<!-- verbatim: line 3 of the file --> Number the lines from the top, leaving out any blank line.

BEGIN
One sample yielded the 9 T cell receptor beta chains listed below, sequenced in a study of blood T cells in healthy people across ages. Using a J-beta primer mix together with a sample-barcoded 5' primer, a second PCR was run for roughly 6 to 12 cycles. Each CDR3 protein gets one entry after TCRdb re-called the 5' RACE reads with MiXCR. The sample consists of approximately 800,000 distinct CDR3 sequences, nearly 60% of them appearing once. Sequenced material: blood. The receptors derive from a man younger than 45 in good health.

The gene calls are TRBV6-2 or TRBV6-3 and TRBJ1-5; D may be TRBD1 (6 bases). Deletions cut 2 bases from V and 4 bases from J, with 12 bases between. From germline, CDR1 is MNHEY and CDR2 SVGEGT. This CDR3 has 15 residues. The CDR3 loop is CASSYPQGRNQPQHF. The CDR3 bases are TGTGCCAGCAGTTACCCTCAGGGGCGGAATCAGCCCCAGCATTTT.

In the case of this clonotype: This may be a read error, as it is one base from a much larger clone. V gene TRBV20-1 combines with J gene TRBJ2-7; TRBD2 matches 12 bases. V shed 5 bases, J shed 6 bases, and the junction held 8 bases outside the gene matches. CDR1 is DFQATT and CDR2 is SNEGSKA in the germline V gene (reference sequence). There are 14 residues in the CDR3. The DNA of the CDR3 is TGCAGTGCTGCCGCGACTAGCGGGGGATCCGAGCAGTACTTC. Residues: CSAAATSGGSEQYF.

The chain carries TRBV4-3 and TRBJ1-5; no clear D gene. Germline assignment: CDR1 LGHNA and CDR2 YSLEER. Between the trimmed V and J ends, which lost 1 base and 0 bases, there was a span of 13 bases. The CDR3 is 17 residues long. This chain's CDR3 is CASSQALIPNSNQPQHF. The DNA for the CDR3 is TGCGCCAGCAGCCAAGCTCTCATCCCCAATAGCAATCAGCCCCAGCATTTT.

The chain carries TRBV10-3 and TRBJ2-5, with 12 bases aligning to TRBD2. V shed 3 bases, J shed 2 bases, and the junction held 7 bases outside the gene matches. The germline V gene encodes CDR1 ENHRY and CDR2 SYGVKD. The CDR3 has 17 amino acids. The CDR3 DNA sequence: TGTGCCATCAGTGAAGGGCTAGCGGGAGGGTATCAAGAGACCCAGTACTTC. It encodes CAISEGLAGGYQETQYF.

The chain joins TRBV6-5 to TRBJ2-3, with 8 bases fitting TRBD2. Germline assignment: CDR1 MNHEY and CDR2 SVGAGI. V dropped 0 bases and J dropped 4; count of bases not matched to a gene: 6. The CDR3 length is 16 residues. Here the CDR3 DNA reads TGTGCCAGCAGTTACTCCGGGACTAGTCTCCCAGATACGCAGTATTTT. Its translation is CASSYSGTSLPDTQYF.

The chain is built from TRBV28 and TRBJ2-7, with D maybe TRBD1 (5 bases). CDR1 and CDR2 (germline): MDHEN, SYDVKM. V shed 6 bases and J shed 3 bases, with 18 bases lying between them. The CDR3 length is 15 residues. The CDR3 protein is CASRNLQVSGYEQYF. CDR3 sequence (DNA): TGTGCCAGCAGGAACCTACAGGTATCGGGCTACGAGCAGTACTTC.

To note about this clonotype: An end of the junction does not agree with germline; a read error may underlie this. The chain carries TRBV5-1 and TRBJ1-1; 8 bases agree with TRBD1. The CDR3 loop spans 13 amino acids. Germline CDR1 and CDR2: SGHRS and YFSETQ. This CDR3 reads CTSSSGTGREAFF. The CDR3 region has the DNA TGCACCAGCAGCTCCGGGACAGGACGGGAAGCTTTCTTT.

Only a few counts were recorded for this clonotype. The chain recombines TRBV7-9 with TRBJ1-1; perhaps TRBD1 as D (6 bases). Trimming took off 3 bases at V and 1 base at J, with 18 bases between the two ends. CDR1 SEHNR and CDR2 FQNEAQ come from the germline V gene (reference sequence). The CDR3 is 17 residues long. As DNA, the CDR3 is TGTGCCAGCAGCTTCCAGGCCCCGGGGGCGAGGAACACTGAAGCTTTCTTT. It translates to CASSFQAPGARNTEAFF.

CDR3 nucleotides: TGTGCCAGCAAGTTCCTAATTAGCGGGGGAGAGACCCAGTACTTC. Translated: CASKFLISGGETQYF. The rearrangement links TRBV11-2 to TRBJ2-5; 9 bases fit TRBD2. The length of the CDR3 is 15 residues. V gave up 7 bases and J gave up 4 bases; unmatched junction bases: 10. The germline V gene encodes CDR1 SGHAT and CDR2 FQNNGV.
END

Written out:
In the case of this clonotype: This may be a read error, as it is one base from a much larger clone. V gene TRBV20-1 combines with J gene TRBJ2-7; TRBD2 matches 12 bases. V shed 5 bases, J shed 6 bases, and the junction held 8 bases outside the gene matches. CDR1 is DFQATT and CDR2 is SNEGSKA in the germline V gene (reference sequence). There are 14 residues in the CDR3. The DNA of the CDR3 is TGCAGTGCTGCCGCGACTAGCGGGGGATCCGAGCAGTACTTC. Residues: CSAAATSGGSEQYF.